# Square roots of sums absolute values of i.i.d. random variables with zero mean

In an earlier question, I asked about the limiting distribution of the square root of the absolute value of the sum of $n$ i.i.d. random variables each with finite non-zero mean $\mu$ and variance $\sigma^2$. The answer was (after a suitable location and scale adjustment) a standard normal distribution.

This time I am asking about the case where $\mu=0$. I know and can demonstrate the answer, but I am interested in whether the resulting distribution has any other uses.

So suppose $X_1, X_2, \ldots, X_n$ are i.i.d. random variables with zero mean and positive variance $\sigma^2$. If $\displaystyle Z=\sqrt{\left|\sum_{i=1}^n X_i\right|}$ then $\displaystyle \dfrac{Z}{\sqrt[4]{n} \, \sqrt{\sigma}} \ \xrightarrow{d}\ W$ as $n$ increases, where $W$ has the distribution of the square root of a standard half-normal random variable.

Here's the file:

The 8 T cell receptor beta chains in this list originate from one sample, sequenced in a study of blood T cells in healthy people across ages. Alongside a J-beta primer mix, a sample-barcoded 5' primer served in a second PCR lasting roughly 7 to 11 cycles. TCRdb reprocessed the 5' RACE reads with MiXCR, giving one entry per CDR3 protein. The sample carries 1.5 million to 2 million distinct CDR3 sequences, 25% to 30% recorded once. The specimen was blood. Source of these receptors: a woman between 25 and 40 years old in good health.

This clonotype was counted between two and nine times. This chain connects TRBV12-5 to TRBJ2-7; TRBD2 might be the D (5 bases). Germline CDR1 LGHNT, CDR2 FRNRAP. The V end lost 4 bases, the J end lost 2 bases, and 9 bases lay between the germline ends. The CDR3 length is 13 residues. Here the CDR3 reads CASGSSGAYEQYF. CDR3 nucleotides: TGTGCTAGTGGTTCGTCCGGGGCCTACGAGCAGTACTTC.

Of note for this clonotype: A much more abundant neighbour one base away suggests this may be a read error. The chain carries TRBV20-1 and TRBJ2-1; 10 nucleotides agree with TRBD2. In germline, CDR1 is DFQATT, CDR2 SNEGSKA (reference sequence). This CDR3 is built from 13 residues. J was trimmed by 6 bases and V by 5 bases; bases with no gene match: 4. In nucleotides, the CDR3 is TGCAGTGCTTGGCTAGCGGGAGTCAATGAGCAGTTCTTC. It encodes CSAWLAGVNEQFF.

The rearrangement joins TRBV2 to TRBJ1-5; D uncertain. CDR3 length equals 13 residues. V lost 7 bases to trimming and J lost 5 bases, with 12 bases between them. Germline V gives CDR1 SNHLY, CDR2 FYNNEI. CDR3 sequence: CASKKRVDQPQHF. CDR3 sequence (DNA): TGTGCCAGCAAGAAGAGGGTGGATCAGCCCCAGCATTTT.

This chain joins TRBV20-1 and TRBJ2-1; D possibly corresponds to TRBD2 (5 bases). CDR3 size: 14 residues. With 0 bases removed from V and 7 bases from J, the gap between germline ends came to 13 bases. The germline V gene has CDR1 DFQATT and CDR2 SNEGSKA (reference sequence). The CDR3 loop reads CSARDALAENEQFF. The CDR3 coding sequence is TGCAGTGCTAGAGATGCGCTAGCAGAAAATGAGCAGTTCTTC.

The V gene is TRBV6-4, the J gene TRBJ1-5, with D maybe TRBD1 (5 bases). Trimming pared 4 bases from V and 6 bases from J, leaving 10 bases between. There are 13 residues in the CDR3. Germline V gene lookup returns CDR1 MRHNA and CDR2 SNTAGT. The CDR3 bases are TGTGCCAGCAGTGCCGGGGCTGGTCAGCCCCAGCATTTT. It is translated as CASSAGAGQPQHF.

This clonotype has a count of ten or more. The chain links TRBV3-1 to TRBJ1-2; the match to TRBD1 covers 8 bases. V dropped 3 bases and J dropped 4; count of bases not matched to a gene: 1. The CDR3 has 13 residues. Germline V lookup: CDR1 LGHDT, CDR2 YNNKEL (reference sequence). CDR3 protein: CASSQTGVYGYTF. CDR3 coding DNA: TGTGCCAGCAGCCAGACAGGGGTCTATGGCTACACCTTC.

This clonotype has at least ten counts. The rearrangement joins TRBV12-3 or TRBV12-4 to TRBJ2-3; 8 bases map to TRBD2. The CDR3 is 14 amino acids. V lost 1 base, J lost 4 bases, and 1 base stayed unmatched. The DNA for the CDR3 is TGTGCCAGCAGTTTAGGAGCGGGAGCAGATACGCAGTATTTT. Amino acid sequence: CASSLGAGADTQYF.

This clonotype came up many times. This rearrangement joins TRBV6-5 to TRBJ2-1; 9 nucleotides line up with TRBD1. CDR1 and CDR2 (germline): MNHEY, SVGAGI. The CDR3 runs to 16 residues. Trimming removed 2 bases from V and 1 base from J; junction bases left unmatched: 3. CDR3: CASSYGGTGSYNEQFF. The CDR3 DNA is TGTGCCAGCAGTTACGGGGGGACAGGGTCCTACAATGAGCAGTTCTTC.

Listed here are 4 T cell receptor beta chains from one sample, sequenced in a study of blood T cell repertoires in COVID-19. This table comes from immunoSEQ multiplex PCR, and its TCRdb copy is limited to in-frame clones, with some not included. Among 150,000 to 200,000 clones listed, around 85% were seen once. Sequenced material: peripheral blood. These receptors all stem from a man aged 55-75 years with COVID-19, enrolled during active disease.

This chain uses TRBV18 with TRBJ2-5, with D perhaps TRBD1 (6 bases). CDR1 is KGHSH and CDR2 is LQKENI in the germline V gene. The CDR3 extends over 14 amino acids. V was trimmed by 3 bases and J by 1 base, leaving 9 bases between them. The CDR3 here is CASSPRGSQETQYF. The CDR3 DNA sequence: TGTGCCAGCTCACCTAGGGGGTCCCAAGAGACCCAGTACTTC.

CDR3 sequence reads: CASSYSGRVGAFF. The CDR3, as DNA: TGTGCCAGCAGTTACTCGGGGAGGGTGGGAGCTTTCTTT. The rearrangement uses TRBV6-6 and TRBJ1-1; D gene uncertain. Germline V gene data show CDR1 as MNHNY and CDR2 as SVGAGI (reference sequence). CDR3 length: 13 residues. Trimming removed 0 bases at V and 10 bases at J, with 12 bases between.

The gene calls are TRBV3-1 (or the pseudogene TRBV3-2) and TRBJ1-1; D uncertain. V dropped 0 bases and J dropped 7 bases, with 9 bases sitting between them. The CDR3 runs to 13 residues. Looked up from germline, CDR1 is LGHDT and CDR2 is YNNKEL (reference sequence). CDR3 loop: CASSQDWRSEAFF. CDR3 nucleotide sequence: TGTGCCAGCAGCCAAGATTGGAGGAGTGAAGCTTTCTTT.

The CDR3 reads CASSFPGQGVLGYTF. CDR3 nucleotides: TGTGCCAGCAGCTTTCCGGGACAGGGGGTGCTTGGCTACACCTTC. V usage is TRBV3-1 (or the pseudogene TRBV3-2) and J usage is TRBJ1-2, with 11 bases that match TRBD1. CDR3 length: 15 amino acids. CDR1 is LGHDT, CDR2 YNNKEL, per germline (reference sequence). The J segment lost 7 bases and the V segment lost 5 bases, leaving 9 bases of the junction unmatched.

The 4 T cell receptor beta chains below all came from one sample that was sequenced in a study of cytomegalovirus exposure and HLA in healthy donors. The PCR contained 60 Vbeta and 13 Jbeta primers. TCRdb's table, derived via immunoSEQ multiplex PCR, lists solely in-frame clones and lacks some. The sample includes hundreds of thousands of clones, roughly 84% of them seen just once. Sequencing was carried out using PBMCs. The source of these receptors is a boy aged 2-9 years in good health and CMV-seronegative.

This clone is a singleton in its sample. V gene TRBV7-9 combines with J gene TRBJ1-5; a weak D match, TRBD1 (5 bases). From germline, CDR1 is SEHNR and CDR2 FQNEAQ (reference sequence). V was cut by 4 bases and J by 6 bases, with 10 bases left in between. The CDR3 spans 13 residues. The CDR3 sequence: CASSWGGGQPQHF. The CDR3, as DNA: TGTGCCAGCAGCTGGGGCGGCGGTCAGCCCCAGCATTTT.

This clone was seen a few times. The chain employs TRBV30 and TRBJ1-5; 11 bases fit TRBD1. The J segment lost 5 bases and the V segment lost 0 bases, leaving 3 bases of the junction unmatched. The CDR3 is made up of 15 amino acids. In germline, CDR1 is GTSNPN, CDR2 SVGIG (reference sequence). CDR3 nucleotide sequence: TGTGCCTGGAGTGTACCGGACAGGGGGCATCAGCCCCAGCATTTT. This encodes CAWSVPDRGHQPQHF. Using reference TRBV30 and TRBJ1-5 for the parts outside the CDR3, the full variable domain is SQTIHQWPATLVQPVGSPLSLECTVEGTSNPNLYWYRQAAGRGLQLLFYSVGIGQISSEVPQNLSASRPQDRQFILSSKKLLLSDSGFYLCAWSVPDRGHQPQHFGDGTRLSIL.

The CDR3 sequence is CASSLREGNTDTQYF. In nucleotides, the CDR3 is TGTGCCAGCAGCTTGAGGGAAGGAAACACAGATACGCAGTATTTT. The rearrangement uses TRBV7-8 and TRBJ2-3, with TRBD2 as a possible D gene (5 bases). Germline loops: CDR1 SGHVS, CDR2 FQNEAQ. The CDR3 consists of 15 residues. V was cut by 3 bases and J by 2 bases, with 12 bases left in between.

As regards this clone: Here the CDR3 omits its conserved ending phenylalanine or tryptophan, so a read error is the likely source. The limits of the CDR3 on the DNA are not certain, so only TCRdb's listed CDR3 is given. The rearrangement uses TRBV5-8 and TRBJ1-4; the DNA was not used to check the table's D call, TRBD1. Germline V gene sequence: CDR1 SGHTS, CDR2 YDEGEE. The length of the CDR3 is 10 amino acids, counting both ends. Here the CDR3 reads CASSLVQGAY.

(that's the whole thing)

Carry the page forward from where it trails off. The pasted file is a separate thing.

• The density of $W$ is $f(x)=\sqrt{\dfrac{8}{\pi}}\,x\,e^{-x^4/2}$ for $x \ge 0$
• The mean of $W$ is $\dfrac{\sqrt[4]{2}\;\Gamma\left(\frac34\right)}{\sqrt{\pi}} \approx 0.822179$
• The variance of $W$ is $\sqrt{\dfrac2\pi}{\left(1- \dfrac{\Gamma\left(\frac34\right)^2}{\sqrt{\pi}}\right)} \approx 0.1219063$
• The standard deviation of $W$ is then about $0.3491509$
• So the mean and standard deviation of $Z$ could be approximated by those of $W$ scaled up by a factor of $\sqrt[4]{n} \, \sqrt{\sigma}$

The density of $W$ looks like the following chart. It has a very light tail, with $\mathbb{P}(W>2) < 0.00007$

Has anybody come across this distribution before?

• en.wikipedia.org/wiki/Generalized_gamma_distribution – whuber Jul 19 '17 at 0:17
• @whuber: Many thanks for that link. So the parameters here for $W$ would be $d=2$ and $p=4$, then scaled with $a=\sqrt[4]{2}$ or for the approximation for $Z$ scaled with $a=\sqrt[4]{2} \, \sqrt[4]{n} \, \sqrt{\sigma}$ – Henry Jul 19 '17 at 1:34
• A standard diagnostic plot for linear regression is to plot the square root of absolute residuals vs the fitted value ("spread-location plot"). The intention may be to make use of the moderately nice shape of this distribution? – Paul Harrison Aug 20 '18 at 22:40